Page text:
Walter Benjamin wrote, “Our image of happiness is indissolubly bound up with the image of the past. [ii]” This quotation help us decode the significance of the word Dalit for this oppressed community. The analytic category “Dalit” manifests the prevalence of structural discrimination, thus, the presence of the oppressor and the oppressed. It hints at the dialectics structuring the varnaist-casteist socio-cultural space in India. It emblematizes a historical wound in the Indian civilization related to the subalternization of Dalits in the caste-based hierarchical society. Besides, this term denotes the possibility of self-creation. In other words, a Dalit can refashion herself in tune with new democratic ethos and principles.
Moreover, it also signifies agency, pride and assertion. This term has a historical significance. Jotiba Phule first broached the word “Dalit”. Babasaheb Bhimrao Ambedkar used it to describe the asphyxiating Hindu socius. Later, it was invested with a new revolutionary meaning and rigour by the Dalit Panthers in the 1970s. So, this term came into being from a long history of struggle and politics.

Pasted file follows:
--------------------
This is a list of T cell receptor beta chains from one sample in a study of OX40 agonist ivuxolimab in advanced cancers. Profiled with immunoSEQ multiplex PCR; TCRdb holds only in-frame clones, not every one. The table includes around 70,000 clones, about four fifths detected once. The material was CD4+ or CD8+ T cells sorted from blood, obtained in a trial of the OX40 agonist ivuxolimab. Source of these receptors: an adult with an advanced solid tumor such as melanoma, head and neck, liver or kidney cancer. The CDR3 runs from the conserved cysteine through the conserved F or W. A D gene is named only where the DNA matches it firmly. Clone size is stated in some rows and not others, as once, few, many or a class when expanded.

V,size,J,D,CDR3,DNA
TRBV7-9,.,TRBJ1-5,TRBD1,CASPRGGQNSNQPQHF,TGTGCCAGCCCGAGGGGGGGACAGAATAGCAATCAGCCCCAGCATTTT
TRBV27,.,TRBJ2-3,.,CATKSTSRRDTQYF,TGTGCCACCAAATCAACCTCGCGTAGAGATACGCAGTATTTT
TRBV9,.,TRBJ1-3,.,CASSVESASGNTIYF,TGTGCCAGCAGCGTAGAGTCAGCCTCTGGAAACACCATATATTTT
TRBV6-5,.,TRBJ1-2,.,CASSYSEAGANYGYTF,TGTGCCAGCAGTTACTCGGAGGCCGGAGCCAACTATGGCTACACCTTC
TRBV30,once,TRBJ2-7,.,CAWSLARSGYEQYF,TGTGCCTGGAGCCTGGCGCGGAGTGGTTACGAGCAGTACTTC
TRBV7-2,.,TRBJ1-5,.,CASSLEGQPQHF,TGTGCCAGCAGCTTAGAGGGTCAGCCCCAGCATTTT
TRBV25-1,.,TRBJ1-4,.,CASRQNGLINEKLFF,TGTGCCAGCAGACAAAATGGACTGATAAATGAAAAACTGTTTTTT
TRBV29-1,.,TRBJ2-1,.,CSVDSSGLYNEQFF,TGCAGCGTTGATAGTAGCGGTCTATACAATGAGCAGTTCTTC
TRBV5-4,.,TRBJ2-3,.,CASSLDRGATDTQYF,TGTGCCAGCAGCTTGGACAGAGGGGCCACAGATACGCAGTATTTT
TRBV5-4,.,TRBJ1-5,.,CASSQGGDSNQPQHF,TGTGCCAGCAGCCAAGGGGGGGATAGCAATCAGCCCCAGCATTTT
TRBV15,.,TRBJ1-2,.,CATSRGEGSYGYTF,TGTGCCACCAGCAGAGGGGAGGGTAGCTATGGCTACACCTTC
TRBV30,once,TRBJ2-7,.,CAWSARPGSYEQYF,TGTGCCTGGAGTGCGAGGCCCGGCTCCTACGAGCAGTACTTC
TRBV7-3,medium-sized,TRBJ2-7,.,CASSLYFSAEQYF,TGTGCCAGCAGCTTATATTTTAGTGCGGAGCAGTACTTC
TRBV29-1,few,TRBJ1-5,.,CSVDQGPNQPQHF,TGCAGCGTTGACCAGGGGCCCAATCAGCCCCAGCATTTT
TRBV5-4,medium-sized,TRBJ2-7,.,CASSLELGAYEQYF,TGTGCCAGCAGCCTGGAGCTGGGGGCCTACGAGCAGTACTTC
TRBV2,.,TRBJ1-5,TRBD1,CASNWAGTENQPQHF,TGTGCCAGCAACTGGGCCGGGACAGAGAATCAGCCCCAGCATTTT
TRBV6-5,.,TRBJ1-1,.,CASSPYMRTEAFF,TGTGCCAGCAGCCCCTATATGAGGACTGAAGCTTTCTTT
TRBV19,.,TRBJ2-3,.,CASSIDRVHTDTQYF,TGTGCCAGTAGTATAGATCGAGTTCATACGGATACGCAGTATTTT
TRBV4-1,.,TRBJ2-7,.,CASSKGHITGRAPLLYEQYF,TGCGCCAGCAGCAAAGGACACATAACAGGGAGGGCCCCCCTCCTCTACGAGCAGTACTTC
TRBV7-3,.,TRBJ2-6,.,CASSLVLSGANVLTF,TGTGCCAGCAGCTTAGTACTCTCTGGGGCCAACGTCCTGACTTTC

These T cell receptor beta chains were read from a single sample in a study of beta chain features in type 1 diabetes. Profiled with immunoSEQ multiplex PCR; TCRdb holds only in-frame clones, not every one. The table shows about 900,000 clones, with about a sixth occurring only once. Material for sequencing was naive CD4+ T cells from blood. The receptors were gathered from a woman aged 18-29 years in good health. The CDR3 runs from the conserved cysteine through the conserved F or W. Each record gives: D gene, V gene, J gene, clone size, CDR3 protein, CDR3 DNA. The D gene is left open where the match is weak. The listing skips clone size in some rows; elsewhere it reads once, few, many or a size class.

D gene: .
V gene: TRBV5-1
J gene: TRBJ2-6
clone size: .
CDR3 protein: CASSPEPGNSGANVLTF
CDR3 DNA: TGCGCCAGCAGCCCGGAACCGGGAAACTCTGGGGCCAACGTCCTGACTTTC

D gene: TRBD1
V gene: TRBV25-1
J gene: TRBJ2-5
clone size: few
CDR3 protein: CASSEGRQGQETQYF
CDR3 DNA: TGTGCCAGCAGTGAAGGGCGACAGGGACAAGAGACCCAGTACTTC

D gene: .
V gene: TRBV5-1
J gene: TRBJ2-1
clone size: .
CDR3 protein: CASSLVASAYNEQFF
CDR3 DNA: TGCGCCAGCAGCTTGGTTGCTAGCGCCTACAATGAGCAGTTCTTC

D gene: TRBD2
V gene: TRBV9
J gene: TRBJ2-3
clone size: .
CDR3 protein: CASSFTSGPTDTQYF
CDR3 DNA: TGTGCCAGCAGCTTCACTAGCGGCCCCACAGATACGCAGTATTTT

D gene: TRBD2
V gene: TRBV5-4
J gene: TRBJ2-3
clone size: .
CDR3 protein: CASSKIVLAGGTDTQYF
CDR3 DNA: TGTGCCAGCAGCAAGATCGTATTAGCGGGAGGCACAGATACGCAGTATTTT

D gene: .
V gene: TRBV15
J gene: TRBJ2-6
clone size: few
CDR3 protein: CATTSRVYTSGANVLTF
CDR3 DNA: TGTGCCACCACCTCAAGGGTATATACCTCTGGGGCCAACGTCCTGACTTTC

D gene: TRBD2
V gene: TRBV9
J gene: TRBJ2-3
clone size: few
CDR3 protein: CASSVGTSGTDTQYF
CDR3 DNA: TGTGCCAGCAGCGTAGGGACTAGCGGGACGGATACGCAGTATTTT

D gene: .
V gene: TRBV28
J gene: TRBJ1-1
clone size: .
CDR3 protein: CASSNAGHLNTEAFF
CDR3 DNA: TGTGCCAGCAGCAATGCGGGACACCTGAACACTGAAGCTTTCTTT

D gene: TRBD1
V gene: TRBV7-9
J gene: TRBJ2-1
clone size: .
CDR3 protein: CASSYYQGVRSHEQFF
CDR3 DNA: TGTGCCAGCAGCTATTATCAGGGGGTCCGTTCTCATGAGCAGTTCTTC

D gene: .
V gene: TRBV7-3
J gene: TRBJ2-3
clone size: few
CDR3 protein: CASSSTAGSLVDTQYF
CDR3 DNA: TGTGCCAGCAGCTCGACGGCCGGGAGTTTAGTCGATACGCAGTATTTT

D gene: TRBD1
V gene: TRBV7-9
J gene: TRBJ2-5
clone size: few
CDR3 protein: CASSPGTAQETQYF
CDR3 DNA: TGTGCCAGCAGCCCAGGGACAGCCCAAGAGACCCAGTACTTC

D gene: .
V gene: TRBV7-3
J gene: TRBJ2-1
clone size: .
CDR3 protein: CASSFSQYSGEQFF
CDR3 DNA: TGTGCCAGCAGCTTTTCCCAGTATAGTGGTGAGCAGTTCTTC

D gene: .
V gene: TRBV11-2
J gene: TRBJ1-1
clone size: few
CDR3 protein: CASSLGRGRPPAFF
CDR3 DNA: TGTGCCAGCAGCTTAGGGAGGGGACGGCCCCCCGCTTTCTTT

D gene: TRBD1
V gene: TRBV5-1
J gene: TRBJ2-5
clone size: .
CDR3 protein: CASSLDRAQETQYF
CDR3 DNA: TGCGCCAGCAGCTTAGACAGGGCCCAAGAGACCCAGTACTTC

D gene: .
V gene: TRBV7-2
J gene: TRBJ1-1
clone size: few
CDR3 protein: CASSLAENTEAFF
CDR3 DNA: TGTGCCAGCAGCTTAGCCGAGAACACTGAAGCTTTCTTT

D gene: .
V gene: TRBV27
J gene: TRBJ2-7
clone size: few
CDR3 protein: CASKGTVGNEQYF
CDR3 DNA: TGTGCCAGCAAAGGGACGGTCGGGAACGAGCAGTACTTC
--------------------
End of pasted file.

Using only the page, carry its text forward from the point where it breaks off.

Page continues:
The term “Bahujan” is a broader term; it emerged in a certain historical context. It cannot capture the shifting historical narrative and specificity of the Dalit life. The supplanting of the word “Dalit” with “Bahujan” risks suppressing the political substance and historicity of both the terms. To understand the consciousness of the Dalit community, it is important to appreciate their comfort with the term “Dalit”. And let them decide their representational signs rather than forcing on them certain “hegemonic” signifiers. Here, in this specific context, the brahmanical forces are cunningly using the lexicon which has been imbibed by the oppressed classes of this country. It commits epistemic violence, to use Gayatri Chakravorty Spivak’s term, to Dalit epistemology, as it undermines the Dalit way of thinking and perceiving the world. The politics underlying this move is to alter the historical, cultural and social consciousness of the oppressed group; to delete all signs of the original and imbue it with something considered more appropriate to the brahmanical agenda.